diplomacy; security; arab; Hamas; Islam; Islamism; Israel; Israelis; Middle East; Palestine Liberation Organization; Palestinians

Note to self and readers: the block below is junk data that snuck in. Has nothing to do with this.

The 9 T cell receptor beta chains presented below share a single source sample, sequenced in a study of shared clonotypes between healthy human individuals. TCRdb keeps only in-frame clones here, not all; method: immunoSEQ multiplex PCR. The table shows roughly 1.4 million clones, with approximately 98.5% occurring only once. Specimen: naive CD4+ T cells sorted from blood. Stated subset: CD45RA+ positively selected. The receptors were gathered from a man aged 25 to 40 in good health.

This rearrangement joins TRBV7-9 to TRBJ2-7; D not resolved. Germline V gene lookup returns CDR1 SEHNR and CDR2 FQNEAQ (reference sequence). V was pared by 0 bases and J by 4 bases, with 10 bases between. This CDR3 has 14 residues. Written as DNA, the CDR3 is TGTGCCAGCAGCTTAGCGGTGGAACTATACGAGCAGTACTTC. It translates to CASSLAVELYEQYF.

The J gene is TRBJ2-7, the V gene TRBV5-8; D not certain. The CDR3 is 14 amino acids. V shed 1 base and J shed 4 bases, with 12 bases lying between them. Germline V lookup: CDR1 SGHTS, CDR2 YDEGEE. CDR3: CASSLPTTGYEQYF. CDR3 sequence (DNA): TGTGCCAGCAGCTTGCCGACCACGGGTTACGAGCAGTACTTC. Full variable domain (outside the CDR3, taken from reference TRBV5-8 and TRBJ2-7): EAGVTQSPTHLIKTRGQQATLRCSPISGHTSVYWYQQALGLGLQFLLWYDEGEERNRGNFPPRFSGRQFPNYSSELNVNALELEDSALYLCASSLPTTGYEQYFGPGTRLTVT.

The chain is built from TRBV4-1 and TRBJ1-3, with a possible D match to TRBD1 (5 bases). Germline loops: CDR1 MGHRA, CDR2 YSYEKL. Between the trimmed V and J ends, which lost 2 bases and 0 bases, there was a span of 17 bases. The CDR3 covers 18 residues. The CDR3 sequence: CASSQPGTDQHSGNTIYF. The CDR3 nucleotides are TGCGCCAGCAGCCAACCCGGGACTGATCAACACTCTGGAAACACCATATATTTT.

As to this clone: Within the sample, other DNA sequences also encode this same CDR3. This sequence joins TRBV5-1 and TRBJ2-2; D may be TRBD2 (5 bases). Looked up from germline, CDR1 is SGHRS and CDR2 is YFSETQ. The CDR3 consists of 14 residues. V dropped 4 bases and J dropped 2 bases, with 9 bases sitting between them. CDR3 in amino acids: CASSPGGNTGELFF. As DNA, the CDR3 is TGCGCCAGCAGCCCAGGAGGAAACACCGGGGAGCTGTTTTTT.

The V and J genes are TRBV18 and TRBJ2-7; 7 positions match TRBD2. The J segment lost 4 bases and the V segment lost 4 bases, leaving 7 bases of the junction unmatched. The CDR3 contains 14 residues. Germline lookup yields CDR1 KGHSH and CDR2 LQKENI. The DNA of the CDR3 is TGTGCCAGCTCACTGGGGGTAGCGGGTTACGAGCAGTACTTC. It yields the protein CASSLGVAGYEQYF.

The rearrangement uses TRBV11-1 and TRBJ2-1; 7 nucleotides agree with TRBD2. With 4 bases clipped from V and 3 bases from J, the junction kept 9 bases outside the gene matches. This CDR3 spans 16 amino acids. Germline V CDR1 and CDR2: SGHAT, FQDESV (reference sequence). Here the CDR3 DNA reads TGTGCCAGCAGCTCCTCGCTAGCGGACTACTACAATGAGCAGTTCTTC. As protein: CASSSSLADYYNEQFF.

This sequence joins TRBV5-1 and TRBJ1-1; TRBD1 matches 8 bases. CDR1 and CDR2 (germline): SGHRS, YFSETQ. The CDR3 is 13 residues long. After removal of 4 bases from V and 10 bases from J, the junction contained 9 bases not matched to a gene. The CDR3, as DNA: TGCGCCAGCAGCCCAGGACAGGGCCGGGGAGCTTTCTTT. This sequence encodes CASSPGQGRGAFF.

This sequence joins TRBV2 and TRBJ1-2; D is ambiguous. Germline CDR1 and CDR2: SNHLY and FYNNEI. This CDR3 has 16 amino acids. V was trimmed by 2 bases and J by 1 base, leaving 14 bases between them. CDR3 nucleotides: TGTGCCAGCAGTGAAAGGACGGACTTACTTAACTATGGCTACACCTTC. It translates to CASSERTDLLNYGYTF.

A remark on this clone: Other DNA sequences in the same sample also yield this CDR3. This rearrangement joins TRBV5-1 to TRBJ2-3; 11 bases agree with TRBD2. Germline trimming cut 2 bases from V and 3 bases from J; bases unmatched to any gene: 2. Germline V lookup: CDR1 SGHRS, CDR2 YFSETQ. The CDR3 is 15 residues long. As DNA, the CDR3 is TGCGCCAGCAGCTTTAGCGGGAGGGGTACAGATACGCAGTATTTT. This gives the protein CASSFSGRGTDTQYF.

The end of the Cold War brought about fundamental shifts in the international political system, which many scholars believe have had ripple effects in the field of national security. Literature on security during the Cold War era was primarily focused on the military, the state system, and superpower rivalry. However, with the end of the Cold War, the theory and practice of security has been subject to widespread rethinking, taking into consideration a larger variety of issues that were previously neglected. A major dilemma is that this shifting attitude has been slow to reach the Middle east, one of the most volatile, yet strategic, regions of the Cold-War era. Nowhere is the need to redefine security more pressing than in the Middle east. This book attempts to fill that gap. The contributors to the volume come from a wide variety of backgrounds, but have a common interest in dialogue in support of peace in the Middle east and aim to put forward new concepts, new policies and new discourses about security. There is no singular alternative or magical approach put forward, but a broader terrain is propounded for discussion, debate and analysis of the possibilities and constraints for conflict and conflict resolution in the region. This book will be of vital use to students of the Middle east peace process, as well as students of conflict analysis and peace studies.